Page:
Hamilton: Short-term rentals: Invasion of the property snatchers
The advent of Airbnb-type short-terms rentals (STRs) is disrupting the national housing market like a bulldozer on steroids. So, what’s so alarming about a scheme that uses an on-line, peer-to-peer, computer lodging platform to encourage homeowners to rent their second homes to total strangers? Apparently, the negative impacts are so severe that STRs have been effectively banned in tourist destinations such as: Denver and Crested Butte, Colorado, New York City, San Francisco, Miami Beach, Santa Monica, Santa Fe, Los Angeles, and even Paris, Barcelona, and Berlin. STR operators who fly beneath the radar and do not apply for a permit make enforcement of regulations virtually impossible. That could be why so many jurisdictions ban STRs.
Covenant violations abound. A Google search reveals the most common STR complaints center on violations of neighborhood peace-and-quiet covenants. In fact, some overnight rentals have been used for porn shoots, meth labs, and sex orgies. Some homeowners, who feel their homes have been made less desirable by their greedy neighbors or by outside investors, are gearing up to file class-action lawsuits. Apparently, they would not have bought or built their dream home next to a motel. Some homeowners feel they have been subjected to involuntary rezoning from residential to commercial.
Local officials bewildered. Local officials are caught between the anguish of local homeowners (voters) over the disruption of their hitherto quiet neighborhoods and the commercial interests of the STR owners, most of whom cannot vote in local elections. Some investors buy up multiple second homes for the sole purpose of turning them into STRs.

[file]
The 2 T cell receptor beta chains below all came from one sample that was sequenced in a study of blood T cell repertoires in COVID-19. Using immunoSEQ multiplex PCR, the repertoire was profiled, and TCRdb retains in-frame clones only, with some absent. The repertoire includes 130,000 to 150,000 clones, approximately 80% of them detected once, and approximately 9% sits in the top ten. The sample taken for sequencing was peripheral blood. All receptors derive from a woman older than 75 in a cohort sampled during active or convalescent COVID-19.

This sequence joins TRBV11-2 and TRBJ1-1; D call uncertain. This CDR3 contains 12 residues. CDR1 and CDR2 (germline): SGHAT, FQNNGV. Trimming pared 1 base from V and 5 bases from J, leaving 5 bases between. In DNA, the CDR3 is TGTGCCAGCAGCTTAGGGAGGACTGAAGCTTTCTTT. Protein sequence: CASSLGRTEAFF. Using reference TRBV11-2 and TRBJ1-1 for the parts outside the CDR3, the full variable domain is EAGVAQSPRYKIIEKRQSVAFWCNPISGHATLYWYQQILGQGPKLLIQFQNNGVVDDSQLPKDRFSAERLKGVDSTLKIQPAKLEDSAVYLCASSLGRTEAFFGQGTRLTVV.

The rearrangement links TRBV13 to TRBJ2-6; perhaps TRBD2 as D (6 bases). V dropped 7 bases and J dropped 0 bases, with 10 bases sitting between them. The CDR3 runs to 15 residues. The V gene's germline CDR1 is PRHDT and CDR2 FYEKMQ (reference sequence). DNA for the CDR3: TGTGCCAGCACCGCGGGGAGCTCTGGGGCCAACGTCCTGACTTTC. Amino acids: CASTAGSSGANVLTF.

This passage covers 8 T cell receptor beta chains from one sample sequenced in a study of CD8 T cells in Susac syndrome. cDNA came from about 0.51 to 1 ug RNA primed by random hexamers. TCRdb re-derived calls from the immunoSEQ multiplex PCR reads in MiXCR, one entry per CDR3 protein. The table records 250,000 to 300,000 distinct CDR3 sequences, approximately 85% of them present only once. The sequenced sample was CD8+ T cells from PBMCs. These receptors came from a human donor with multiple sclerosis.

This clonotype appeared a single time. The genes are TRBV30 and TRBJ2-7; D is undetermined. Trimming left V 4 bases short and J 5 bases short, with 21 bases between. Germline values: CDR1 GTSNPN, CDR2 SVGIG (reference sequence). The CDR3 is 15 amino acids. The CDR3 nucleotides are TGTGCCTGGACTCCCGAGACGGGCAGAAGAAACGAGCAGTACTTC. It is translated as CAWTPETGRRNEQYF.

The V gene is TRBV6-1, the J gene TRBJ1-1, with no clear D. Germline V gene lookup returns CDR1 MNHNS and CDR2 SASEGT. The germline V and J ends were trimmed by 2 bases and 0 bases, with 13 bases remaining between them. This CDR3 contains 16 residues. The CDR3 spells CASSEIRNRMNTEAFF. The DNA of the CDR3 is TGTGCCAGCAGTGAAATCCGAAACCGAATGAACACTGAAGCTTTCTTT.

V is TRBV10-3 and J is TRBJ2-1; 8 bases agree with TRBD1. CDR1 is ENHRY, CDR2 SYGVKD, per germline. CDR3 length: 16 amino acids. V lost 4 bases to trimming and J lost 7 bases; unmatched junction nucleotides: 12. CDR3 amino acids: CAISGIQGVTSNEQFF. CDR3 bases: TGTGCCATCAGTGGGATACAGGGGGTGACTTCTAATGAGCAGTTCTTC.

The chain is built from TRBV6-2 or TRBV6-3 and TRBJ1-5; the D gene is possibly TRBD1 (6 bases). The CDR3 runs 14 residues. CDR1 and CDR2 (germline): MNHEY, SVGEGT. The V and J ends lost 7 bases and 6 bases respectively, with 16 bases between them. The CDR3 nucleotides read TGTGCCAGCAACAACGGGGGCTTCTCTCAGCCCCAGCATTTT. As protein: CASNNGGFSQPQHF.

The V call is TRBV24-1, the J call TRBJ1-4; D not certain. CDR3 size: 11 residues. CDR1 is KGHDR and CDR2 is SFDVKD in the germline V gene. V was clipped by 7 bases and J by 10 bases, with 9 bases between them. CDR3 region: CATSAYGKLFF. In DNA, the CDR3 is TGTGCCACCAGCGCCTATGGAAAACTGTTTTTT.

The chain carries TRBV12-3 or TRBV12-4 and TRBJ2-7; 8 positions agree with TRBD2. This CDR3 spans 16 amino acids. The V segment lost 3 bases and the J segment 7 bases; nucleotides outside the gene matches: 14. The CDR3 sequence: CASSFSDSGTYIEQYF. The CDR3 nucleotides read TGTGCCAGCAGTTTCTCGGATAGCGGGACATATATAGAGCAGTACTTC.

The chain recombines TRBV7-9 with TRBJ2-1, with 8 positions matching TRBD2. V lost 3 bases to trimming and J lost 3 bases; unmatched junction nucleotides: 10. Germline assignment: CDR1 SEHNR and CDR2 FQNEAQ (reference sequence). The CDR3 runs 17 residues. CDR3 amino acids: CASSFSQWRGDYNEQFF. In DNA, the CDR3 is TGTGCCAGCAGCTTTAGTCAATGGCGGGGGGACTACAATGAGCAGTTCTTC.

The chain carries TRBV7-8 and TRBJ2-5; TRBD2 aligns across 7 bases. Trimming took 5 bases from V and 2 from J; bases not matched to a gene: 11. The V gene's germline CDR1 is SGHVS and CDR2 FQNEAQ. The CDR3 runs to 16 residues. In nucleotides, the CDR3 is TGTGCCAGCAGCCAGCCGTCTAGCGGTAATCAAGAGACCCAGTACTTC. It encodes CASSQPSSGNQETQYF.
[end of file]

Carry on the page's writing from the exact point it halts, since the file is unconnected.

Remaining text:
Negative impacts on housing supply. With STRs reducing the number of homes available for long-term rentals, seasonal, tourist-industry workers, and even full-time locals, cannot find housing at affordable prices.
Enforcement highly problematic. The axiom: “You cannot manage what you cannot measure,” applies to STRs. A high proportion of overnight rentals are operating without the knowledge of local governments. State-wide, the New York Attorney General found that 75-percent of STRs are illegal. Some STRs hide behind Delaware corporations, making the service of legal notices virtually impossible. Fines have no effect on STR operators who cannot be identified.
Taxation unfairness and health and safety issues. Typically, STRs are not taxed, if at all, at the same rate as hotels and motels that must provide working fire alarms, carbon monoxide detectors, lighted exit signs, and must submit to periodic safety inspections. Taxpayers complain about paying for health and safety inspections of STRs. In the mountains, where winter snow conditions can make some homes unreachable at times for emergency vehicles and for law enforcement, heavy snow falls can put unwitting overnight renters at physical risk. A bonanza for tort lawyers
Local elections impacted. Local officials, who cannot stop the red ink caused by their ineffective efforts to impose adequate fees on the STR property snatchers, could find themselves out of office. Alternatively, where the Initiative Process is available, voters might put the question of whether or not to allow STRs on the ballot. Or, elected officials might use the Referendum Process to allow the voters to decide. For sure, there will be law suits. Tort lawyers will prosper. For more, go to: http://nbr.com/2018/05/25/unwelcome-guests-airbnb-cities-battle-over-illegal-short-term-rentals/
Nationally syndicated columnist, William Hamilton, is a laureate of the Oklahoma Journalism Hall of Fame, the Nebraska Aviation Hall of Fame, the Colorado Aviation Hall of Fame, and the Oklahoma University Army ROTC Wall of Fame. In 2015, he was named an Outstanding Alumnus of the University of Nebraska. Dr. Hamilton is the author of The Wit and Wisdom of William Hamilton: the Sage of Sheepdog Hill, Pegasus Imprimis Press (2017). “Central View,” can also be seen at: http://www.central-view.com.
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